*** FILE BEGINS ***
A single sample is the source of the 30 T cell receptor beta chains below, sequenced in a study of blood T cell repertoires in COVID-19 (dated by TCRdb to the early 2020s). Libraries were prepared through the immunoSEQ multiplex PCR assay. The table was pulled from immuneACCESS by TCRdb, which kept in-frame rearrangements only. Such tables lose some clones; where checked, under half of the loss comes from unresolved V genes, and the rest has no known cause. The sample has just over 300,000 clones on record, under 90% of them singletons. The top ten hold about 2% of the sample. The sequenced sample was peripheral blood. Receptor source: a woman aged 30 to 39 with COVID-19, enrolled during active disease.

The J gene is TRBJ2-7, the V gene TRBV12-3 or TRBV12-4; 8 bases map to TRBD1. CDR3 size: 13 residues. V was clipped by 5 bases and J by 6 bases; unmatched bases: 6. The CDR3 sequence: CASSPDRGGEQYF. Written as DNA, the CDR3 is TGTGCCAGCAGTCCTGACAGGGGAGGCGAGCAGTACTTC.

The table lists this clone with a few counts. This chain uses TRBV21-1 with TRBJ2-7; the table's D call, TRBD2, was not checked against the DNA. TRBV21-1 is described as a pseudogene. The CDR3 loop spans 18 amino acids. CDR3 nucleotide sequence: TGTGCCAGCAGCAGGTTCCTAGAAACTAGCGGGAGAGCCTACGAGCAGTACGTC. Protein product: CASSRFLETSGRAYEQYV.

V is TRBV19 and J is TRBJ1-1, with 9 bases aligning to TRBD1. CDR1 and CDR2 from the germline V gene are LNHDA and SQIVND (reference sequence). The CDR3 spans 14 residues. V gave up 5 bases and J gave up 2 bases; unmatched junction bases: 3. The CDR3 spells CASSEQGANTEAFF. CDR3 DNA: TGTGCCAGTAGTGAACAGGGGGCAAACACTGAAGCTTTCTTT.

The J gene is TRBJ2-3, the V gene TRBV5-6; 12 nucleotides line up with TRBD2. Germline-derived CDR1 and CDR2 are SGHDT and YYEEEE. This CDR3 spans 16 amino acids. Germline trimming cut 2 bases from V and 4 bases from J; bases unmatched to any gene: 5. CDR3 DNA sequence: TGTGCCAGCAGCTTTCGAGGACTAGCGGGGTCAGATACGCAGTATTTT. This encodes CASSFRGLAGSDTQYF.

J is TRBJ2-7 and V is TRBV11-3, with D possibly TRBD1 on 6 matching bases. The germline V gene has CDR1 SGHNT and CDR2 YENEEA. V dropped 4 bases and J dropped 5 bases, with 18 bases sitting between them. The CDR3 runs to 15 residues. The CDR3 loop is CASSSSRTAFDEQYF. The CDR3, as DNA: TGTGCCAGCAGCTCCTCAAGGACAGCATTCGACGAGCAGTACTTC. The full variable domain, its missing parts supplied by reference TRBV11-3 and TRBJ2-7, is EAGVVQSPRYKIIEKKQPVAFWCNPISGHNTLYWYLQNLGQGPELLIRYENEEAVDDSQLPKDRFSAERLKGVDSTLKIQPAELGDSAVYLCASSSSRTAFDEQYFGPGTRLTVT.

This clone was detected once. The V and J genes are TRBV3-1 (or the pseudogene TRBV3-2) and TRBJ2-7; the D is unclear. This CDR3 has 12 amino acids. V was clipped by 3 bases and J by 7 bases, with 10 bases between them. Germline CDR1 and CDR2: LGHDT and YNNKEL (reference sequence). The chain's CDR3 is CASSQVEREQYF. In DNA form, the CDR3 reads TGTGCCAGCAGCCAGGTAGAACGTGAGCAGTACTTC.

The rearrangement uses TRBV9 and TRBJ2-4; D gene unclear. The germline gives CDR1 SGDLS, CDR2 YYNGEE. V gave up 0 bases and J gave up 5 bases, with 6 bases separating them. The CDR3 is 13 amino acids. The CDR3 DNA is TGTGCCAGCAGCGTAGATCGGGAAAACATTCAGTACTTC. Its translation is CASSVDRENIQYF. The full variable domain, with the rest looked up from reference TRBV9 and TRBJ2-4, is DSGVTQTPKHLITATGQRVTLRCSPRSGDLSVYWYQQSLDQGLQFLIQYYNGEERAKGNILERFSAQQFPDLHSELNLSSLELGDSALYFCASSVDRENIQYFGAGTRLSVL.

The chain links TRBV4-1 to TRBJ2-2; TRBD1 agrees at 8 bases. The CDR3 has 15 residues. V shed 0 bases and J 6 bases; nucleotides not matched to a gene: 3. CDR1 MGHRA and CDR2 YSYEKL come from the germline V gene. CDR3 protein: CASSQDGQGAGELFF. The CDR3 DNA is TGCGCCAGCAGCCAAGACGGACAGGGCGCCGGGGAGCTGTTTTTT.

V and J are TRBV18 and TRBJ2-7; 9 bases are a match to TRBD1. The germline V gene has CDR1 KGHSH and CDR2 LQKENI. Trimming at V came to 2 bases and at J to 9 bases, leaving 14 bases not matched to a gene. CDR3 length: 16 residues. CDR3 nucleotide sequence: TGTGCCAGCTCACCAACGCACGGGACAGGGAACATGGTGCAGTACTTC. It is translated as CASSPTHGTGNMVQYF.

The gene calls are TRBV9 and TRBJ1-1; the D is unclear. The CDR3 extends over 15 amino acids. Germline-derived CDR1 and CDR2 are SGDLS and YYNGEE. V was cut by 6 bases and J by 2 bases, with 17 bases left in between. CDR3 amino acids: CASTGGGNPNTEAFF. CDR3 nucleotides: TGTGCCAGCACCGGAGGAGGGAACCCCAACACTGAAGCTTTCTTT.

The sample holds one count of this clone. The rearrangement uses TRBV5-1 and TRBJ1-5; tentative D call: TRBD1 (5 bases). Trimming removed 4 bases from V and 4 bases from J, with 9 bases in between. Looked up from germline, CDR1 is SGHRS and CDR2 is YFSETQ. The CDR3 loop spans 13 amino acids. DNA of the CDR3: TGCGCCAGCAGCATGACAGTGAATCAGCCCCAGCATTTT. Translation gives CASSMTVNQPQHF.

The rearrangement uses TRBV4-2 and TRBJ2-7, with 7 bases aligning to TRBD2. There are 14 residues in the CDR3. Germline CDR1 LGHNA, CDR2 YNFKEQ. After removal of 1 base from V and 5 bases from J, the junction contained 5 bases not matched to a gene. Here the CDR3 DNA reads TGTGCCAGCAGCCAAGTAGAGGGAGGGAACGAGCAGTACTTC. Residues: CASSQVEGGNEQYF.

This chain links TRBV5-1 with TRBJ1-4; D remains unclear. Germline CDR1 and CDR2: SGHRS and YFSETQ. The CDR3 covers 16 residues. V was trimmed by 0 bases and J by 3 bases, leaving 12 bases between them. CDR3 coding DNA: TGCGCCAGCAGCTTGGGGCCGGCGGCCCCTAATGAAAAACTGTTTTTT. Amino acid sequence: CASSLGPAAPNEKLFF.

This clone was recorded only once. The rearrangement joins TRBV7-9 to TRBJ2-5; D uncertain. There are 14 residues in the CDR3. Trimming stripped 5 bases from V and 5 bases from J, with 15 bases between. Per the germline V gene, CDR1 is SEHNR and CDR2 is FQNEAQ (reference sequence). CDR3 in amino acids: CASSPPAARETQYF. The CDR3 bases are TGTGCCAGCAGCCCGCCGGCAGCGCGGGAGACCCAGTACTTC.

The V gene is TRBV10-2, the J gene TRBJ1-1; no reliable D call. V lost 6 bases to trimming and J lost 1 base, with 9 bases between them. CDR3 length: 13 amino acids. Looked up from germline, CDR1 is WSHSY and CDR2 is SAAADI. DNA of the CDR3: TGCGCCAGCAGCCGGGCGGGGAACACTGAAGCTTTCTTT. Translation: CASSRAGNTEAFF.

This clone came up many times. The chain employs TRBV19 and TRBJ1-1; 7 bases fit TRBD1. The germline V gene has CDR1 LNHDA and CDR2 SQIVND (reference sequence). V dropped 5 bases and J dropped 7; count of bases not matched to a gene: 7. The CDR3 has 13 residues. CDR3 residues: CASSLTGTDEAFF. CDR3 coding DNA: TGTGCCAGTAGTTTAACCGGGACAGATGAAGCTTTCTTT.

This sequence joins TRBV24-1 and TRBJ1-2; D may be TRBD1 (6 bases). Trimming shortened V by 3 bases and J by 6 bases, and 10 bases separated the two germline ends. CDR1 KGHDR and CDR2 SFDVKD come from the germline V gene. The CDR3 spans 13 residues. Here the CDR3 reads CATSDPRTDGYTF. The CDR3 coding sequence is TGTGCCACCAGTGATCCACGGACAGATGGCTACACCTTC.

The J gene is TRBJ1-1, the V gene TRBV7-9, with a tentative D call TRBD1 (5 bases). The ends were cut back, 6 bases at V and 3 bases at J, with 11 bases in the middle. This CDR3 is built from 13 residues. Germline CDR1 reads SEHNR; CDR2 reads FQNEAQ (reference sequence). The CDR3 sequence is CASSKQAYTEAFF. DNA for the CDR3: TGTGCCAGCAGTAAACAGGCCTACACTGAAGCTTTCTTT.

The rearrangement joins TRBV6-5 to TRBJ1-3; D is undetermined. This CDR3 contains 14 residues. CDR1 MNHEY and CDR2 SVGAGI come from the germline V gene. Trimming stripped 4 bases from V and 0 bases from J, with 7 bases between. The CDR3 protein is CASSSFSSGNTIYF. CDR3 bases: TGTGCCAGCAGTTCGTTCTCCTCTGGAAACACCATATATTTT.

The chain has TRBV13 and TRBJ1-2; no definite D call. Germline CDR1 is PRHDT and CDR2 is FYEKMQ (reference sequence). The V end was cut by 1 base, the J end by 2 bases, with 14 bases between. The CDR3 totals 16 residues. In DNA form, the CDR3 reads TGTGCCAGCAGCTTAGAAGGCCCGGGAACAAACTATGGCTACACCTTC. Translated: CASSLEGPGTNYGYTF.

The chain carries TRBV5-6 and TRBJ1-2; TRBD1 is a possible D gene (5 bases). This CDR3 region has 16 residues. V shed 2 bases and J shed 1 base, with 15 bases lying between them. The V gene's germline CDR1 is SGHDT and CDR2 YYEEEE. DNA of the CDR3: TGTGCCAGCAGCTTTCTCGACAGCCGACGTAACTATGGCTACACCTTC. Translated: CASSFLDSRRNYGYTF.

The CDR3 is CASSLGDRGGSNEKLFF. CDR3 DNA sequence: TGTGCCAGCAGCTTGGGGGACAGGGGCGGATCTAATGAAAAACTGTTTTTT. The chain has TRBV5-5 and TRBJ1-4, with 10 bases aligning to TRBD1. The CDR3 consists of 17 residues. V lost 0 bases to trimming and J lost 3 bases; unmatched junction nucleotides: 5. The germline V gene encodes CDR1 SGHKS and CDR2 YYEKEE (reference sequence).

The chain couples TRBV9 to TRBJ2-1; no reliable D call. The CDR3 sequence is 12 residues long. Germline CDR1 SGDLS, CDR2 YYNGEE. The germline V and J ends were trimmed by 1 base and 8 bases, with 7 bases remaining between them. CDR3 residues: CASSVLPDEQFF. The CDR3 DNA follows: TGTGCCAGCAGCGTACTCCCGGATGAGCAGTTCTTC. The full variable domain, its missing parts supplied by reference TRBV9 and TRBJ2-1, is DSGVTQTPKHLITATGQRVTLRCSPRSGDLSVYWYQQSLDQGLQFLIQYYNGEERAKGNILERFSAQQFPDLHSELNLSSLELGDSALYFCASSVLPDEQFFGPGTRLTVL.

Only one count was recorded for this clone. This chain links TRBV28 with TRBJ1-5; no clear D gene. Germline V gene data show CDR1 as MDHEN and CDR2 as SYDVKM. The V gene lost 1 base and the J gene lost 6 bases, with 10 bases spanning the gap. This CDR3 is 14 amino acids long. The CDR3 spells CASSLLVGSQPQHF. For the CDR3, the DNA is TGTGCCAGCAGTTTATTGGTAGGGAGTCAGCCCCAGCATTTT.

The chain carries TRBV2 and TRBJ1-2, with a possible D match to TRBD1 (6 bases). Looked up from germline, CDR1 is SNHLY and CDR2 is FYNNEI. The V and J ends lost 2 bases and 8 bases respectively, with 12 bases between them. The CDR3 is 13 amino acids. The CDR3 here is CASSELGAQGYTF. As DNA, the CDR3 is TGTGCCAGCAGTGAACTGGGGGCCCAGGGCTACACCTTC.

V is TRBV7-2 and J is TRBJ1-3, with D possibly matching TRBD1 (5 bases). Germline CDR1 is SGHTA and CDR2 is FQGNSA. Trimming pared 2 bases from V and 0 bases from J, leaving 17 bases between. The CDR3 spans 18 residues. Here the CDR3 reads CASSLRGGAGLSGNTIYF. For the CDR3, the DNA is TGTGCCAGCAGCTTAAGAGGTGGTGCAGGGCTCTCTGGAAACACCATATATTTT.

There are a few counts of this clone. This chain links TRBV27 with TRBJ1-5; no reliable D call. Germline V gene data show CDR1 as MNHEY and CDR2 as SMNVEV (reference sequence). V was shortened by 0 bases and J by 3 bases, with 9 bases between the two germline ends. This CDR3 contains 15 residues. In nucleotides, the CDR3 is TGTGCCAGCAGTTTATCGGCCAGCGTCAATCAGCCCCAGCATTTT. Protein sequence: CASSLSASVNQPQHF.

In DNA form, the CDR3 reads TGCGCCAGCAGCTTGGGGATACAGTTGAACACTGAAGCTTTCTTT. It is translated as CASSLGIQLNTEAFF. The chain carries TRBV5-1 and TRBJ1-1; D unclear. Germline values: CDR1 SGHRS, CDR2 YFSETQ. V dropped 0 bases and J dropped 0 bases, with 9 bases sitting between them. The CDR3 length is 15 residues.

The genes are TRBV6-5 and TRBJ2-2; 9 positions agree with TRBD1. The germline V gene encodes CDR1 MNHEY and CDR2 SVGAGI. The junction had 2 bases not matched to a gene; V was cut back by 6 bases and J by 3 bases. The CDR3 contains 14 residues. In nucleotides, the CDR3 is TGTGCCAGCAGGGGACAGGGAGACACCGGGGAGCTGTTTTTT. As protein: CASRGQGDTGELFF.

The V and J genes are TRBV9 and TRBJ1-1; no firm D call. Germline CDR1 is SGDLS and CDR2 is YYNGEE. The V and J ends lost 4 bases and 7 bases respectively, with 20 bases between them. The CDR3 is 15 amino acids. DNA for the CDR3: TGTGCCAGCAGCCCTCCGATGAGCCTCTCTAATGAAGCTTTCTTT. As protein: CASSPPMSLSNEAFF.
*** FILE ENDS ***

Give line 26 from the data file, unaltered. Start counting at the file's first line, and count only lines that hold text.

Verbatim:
The chain carries TRBV2 and TRBJ1-2, with a possible D match to TRBD1 (6 bases). Looked up from germline, CDR1 is SNHLY and CDR2 is FYNNEI. The V and J ends lost 2 bases and 8 bases respectively, with 12 bases between them. The CDR3 is 13 amino acids. The CDR3 here is CASSELGAQGYTF. As DNA, the CDR3 is TGTGCCAGCAGTGAACTGGGGGCCCAGGGCTACACCTTC.